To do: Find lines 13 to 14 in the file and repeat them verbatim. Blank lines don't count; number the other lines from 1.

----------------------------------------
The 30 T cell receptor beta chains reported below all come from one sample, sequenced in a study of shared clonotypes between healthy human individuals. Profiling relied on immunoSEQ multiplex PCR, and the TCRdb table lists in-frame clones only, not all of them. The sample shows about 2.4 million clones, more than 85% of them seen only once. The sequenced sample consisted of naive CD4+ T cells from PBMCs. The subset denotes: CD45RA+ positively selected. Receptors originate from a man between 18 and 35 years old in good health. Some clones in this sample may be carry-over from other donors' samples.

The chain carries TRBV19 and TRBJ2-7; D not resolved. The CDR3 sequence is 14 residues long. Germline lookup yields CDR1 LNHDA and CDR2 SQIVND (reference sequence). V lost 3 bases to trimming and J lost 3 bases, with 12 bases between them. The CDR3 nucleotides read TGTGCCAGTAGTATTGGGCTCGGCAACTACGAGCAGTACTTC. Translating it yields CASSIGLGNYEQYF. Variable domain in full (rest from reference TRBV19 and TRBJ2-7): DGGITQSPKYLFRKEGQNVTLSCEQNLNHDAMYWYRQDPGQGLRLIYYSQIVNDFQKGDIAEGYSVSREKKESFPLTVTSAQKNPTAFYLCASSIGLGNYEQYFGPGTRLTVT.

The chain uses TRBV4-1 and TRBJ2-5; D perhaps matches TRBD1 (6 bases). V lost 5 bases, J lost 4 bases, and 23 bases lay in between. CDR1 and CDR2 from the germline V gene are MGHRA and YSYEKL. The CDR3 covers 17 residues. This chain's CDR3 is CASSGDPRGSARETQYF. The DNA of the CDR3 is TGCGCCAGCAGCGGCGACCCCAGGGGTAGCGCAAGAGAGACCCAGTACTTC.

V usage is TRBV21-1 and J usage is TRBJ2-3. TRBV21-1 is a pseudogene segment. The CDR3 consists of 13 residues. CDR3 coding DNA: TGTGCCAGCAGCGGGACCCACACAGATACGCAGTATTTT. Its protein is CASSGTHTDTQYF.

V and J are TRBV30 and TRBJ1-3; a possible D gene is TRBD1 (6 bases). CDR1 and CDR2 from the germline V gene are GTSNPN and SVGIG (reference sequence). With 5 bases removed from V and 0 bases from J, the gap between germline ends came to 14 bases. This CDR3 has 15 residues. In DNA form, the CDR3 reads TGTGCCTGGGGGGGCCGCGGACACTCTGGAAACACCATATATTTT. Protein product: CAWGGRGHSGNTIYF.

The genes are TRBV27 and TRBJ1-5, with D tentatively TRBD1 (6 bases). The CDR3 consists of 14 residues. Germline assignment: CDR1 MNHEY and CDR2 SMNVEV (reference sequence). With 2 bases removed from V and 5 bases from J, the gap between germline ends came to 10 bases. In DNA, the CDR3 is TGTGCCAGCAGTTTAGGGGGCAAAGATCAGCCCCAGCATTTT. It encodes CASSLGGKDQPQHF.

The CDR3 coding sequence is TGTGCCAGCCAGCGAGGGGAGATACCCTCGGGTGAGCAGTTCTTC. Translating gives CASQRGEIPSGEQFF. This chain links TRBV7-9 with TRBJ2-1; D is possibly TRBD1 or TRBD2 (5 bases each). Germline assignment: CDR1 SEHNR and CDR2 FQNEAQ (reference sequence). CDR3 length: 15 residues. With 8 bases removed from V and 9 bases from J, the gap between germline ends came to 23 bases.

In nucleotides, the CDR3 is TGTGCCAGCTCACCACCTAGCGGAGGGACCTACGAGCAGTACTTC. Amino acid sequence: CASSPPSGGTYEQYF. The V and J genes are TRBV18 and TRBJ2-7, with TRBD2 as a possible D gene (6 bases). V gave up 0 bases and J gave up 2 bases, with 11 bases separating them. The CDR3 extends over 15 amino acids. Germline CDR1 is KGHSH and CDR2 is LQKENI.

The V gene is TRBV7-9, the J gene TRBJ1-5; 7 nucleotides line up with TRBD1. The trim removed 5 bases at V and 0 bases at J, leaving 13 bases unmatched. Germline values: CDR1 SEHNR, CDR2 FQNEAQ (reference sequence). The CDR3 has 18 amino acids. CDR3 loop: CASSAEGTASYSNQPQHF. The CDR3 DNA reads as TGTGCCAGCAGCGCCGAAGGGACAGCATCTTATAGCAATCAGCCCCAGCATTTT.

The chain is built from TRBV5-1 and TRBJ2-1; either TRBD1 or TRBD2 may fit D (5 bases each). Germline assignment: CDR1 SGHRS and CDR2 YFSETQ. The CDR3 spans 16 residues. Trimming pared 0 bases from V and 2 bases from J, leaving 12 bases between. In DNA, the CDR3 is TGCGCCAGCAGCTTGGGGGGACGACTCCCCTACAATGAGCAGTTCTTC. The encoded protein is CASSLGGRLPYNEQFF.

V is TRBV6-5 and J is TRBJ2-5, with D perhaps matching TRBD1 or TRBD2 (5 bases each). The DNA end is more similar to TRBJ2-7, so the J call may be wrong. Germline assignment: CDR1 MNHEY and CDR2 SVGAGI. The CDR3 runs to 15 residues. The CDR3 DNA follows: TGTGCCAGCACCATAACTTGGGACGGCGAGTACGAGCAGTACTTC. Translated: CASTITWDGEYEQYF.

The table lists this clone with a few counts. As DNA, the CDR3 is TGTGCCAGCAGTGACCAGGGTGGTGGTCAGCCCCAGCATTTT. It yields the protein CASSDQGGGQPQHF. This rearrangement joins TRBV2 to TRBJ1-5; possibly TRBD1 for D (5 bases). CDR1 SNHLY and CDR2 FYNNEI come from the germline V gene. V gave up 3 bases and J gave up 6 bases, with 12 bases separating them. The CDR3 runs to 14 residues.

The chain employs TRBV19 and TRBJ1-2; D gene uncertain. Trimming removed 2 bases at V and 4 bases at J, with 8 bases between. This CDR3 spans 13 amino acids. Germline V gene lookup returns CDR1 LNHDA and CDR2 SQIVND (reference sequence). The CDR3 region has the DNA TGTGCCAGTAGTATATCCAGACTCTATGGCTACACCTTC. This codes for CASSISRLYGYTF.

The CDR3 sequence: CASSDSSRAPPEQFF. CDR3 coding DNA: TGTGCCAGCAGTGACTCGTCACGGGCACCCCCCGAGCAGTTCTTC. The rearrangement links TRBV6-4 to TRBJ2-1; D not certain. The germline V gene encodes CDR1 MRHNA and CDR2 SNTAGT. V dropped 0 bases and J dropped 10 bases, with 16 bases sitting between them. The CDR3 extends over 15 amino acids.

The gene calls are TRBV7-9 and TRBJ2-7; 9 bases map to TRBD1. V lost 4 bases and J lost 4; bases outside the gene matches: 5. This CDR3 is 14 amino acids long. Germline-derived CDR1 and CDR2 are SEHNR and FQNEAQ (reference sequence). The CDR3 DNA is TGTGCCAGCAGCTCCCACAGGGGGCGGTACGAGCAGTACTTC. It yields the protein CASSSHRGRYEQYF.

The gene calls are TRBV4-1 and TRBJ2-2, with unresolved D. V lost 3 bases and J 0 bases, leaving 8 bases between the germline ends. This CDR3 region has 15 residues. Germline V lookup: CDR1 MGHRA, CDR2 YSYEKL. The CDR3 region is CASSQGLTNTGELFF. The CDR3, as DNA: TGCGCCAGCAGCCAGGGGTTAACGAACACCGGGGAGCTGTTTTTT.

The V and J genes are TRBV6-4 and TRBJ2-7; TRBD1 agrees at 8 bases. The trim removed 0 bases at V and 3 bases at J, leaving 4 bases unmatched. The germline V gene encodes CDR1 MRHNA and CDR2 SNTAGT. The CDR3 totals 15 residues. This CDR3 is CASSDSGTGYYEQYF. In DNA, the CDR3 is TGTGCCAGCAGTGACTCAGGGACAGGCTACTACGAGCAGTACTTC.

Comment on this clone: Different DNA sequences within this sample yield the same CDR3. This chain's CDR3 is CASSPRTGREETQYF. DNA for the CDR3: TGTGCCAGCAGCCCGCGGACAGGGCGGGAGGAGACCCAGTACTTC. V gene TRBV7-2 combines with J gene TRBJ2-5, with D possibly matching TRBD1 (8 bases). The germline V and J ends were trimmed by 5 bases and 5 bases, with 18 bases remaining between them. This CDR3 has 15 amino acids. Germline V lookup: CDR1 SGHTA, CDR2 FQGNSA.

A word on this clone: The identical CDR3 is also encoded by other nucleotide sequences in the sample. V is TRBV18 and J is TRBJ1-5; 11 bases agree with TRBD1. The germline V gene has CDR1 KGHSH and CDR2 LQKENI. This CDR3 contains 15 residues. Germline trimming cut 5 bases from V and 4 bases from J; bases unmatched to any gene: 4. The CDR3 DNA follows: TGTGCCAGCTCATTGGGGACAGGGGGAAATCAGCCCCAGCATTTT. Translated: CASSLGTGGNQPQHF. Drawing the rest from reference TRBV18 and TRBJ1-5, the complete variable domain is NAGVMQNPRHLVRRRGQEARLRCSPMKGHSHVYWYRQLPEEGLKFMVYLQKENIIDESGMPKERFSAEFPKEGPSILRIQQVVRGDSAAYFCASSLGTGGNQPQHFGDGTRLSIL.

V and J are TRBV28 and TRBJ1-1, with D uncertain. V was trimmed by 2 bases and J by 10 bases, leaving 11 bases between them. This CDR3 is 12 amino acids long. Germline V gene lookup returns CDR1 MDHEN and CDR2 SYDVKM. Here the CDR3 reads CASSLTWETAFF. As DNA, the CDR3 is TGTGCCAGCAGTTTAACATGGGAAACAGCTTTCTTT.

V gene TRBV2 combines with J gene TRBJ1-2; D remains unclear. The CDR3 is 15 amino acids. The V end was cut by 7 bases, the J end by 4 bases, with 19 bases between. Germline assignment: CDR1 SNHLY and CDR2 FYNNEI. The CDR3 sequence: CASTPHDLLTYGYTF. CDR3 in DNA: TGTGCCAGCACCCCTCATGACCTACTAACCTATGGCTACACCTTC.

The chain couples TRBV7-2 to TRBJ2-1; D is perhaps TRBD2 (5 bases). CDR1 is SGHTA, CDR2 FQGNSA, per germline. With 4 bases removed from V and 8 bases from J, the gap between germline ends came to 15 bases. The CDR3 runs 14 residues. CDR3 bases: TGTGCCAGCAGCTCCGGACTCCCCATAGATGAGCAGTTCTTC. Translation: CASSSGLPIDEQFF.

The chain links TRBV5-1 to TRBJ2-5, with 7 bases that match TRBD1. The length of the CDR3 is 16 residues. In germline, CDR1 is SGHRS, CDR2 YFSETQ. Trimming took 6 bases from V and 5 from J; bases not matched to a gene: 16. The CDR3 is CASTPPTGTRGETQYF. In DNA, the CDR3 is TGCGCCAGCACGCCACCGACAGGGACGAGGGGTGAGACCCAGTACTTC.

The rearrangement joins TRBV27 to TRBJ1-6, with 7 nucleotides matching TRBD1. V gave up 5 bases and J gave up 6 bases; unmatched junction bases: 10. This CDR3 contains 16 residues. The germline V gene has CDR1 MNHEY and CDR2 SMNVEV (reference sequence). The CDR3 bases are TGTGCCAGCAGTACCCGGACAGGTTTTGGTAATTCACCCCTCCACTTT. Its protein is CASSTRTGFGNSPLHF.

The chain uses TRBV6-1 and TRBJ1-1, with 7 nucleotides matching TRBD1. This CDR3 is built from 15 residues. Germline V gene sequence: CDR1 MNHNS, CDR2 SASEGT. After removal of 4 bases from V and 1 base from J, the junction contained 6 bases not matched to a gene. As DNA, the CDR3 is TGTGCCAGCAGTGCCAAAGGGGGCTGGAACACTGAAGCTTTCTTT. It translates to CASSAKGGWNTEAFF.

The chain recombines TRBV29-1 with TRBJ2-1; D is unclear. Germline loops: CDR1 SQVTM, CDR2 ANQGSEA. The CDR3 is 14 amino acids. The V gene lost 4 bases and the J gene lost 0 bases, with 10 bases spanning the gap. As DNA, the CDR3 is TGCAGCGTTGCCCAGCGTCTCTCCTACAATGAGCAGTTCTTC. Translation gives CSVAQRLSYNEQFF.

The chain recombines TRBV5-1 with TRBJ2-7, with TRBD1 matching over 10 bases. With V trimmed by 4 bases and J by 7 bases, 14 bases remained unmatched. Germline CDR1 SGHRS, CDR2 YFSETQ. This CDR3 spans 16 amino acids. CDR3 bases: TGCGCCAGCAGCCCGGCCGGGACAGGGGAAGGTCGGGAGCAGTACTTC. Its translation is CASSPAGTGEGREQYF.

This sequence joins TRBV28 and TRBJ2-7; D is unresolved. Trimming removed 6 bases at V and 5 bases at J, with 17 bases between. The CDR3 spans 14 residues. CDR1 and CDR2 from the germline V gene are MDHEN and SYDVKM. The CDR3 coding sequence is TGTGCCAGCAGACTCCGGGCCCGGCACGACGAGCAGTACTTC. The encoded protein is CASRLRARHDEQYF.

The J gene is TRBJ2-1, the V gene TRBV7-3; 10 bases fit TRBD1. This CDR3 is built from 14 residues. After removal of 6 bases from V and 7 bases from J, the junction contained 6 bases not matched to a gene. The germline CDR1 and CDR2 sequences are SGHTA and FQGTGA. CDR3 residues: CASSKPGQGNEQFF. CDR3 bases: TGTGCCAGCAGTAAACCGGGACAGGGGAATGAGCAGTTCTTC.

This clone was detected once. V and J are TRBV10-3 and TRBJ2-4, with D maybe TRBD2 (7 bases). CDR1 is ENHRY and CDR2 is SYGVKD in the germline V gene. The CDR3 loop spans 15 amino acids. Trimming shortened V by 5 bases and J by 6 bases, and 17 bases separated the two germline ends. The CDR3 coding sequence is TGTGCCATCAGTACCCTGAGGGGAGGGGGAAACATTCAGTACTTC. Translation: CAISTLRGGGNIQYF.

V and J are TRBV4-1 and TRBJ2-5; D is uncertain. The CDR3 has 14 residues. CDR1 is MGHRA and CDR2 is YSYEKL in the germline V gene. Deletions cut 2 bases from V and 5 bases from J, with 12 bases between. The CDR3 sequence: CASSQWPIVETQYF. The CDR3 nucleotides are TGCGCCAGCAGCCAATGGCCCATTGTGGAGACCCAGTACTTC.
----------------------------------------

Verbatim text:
The chain employs TRBV19 and TRBJ1-2; D gene uncertain. Trimming removed 2 bases at V and 4 bases at J, with 8 bases between. This CDR3 spans 13 amino acids. Germline V gene lookup returns CDR1 LNHDA and CDR2 SQIVND (reference sequence). The CDR3 region has the DNA TGTGCCAGTAGTATATCCAGACTCTATGGCTACACCTTC. This codes for CASSISRLYGYTF.

The CDR3 sequence: CASSDSSRAPPEQFF. CDR3 coding DNA: TGTGCCAGCAGTGACTCGTCACGGGCACCCCCCGAGCAGTTCTTC. The rearrangement links TRBV6-4 to TRBJ2-1; D not certain. The germline V gene encodes CDR1 MRHNA and CDR2 SNTAGT. V dropped 0 bases and J dropped 10 bases, with 16 bases sitting between them. The CDR3 extends over 15 amino acids.